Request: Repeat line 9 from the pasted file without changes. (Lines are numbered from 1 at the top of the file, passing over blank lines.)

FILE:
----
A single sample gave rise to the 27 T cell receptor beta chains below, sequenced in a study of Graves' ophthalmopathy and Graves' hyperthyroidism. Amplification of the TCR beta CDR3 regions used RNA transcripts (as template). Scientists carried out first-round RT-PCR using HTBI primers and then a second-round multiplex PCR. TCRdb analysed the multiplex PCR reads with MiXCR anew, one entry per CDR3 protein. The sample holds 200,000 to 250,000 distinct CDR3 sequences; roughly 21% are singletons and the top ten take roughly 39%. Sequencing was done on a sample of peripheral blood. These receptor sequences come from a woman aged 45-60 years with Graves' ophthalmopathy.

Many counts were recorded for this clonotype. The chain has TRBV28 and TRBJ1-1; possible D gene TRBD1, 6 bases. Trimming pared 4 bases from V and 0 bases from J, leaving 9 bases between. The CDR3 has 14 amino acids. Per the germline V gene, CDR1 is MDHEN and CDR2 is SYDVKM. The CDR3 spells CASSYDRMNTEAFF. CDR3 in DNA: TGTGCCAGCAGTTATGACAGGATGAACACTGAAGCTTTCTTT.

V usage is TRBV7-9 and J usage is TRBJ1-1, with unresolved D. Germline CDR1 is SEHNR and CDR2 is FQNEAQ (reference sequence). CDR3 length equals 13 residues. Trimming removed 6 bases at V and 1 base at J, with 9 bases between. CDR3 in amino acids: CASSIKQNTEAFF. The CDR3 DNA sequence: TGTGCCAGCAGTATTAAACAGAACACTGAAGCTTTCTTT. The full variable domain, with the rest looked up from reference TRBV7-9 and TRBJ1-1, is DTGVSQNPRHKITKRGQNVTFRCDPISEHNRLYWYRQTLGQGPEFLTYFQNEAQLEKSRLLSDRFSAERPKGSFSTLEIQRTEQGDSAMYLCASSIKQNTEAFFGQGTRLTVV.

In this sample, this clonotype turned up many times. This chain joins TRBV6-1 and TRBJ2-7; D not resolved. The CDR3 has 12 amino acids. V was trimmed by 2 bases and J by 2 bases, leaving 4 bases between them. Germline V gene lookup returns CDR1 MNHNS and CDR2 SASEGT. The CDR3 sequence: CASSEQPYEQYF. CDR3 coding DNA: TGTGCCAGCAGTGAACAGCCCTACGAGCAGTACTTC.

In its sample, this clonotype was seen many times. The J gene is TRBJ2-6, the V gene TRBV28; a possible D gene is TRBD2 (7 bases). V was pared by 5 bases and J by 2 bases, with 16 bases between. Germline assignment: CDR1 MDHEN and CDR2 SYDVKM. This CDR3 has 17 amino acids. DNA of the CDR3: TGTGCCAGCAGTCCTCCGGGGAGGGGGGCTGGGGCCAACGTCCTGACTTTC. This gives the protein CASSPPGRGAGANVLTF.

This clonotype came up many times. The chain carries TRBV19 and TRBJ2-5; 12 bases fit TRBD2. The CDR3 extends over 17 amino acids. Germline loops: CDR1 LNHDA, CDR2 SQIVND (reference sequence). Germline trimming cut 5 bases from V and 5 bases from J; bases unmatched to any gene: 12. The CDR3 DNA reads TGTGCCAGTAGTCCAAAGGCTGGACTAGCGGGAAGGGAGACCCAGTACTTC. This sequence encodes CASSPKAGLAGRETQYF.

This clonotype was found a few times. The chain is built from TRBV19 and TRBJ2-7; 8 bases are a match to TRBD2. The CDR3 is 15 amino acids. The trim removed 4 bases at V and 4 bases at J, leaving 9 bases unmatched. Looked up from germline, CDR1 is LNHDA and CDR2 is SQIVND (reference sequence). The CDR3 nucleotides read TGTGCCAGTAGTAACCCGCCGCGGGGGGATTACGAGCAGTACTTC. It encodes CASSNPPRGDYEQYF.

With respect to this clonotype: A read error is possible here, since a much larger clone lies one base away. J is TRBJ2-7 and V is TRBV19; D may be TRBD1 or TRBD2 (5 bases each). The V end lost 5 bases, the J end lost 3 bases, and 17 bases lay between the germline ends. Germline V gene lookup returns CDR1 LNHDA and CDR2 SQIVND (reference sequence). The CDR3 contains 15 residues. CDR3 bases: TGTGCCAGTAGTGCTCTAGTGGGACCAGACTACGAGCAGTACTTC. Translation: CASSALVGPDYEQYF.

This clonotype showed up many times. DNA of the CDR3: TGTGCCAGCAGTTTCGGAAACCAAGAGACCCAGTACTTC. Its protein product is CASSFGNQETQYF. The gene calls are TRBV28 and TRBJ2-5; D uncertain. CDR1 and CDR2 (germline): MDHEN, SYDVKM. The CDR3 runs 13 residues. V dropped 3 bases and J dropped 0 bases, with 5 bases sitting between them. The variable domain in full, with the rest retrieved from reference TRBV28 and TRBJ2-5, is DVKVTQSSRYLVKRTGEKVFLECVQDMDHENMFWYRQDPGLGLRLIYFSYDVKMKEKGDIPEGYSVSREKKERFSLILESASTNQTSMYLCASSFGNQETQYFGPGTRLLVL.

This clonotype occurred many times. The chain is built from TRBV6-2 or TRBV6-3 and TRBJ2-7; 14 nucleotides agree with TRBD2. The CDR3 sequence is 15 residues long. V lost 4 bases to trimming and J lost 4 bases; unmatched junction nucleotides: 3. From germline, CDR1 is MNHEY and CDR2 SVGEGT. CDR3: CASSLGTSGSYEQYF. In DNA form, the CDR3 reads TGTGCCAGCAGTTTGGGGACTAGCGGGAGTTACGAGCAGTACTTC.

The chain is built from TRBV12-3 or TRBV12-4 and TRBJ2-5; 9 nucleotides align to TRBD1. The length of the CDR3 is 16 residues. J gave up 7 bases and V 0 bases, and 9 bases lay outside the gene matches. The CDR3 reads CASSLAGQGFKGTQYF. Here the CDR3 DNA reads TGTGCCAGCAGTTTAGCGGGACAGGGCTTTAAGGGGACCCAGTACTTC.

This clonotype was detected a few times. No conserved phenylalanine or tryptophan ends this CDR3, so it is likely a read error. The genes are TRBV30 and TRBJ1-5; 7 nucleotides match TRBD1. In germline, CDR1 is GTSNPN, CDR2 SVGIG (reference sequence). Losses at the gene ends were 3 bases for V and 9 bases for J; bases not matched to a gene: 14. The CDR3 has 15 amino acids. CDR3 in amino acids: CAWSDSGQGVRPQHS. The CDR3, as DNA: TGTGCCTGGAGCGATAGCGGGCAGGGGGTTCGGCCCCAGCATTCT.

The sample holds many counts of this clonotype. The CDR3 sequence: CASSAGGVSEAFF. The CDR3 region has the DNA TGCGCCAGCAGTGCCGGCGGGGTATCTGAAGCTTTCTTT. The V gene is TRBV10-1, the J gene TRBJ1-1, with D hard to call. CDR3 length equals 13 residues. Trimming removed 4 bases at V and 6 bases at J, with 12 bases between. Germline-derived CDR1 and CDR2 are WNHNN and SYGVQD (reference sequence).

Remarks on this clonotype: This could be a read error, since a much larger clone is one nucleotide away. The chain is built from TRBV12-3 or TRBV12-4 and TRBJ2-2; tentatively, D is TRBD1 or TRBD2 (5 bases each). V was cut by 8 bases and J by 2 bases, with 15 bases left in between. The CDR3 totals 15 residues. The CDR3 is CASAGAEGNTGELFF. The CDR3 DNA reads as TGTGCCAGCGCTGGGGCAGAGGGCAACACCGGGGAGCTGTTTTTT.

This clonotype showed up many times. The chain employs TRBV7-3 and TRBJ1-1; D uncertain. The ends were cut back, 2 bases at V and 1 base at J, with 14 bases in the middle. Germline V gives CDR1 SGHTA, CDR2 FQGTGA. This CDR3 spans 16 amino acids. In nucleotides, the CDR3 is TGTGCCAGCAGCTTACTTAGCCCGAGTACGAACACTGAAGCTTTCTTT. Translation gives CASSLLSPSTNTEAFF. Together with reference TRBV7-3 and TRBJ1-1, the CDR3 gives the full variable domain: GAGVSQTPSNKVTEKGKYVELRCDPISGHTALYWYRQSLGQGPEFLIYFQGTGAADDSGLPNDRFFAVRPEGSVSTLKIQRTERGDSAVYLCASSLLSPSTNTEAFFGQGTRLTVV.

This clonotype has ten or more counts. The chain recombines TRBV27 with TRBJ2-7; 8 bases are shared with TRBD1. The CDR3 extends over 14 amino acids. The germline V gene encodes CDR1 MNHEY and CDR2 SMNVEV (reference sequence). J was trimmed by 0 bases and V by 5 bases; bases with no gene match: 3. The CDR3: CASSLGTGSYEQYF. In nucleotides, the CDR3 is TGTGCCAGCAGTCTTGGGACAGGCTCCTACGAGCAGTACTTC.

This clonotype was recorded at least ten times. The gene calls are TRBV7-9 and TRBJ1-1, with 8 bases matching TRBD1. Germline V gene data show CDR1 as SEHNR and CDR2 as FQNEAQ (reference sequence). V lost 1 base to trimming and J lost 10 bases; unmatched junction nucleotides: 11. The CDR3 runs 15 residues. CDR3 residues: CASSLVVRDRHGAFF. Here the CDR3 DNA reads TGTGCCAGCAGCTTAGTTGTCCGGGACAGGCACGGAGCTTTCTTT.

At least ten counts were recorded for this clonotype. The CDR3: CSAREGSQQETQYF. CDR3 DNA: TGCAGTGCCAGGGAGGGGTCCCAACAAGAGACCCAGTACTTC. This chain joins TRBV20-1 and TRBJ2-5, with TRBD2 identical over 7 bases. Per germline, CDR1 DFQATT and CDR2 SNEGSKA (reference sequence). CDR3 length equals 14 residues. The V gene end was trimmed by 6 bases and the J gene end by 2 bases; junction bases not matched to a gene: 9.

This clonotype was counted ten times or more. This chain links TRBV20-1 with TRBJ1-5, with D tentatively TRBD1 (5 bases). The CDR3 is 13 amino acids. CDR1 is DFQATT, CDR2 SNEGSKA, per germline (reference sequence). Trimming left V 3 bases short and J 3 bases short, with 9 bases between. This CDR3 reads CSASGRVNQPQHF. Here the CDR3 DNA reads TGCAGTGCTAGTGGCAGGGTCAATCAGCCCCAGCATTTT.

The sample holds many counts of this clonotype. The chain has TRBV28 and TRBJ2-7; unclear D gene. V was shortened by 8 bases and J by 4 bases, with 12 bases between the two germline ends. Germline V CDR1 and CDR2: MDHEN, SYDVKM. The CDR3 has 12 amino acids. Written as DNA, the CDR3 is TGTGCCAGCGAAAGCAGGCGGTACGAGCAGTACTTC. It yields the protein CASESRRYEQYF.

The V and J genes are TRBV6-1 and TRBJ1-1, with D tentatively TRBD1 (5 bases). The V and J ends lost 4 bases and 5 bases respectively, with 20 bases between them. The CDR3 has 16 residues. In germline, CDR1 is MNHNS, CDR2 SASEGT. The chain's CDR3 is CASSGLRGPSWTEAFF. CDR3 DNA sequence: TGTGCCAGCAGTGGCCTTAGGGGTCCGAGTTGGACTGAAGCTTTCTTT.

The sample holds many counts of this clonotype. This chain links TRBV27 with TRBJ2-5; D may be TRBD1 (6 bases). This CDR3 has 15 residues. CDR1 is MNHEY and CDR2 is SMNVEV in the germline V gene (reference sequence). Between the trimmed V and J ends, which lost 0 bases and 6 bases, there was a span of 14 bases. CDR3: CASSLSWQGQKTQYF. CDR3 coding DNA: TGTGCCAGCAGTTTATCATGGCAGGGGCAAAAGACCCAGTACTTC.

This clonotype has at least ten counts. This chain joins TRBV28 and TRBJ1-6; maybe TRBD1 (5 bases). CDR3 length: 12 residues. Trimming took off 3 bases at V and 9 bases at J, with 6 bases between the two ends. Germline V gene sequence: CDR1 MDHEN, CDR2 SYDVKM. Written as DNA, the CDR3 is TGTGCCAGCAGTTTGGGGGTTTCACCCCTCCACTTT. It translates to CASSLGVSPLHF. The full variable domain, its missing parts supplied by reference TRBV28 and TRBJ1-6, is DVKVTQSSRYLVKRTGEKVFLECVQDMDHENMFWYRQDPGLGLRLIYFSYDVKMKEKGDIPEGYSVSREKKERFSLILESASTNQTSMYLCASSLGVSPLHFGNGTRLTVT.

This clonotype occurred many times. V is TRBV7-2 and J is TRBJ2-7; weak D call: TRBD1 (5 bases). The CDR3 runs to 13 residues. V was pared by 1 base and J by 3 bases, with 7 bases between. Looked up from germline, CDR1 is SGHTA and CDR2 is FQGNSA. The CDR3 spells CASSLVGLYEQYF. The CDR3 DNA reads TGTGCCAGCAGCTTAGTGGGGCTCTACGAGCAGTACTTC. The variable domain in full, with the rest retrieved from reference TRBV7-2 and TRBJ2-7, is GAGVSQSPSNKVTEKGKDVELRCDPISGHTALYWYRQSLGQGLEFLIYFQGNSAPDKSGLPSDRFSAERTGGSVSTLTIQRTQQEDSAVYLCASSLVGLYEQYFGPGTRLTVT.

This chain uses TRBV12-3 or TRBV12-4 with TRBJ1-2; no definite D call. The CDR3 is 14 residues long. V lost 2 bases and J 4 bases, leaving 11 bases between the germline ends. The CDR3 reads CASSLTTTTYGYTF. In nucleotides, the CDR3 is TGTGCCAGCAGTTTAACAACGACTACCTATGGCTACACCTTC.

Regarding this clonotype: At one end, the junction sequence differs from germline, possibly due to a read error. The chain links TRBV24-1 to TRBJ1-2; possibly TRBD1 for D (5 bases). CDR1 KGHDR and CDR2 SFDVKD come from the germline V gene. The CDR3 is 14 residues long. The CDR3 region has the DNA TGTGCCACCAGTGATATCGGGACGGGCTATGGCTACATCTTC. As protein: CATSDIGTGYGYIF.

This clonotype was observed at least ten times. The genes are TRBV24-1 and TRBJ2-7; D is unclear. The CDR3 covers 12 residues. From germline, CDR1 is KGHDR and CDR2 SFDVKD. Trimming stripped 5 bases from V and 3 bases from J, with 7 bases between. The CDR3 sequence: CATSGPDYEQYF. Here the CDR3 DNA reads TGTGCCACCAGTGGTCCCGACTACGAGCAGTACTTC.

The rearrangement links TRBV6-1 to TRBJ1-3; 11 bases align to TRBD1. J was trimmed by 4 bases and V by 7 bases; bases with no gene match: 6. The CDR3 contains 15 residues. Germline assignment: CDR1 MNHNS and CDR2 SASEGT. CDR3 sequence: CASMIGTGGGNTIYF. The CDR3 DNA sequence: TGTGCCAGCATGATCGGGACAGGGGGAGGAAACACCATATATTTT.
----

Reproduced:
This clonotype showed up many times. DNA of the CDR3: TGTGCCAGCAGTTTCGGAAACCAAGAGACCCAGTACTTC. Its protein product is CASSFGNQETQYF. The gene calls are TRBV28 and TRBJ2-5; D uncertain. CDR1 and CDR2 (germline): MDHEN, SYDVKM. The CDR3 runs 13 residues. V dropped 3 bases and J dropped 0 bases, with 5 bases sitting between them. The variable domain in full, with the rest retrieved from reference TRBV28 and TRBJ2-5, is DVKVTQSSRYLVKRTGEKVFLECVQDMDHENMFWYRQDPGLGLRLIYFSYDVKMKEKGDIPEGYSVSREKKERFSLILESASTNQTSMYLCASSFGNQETQYFGPGTRLLVL.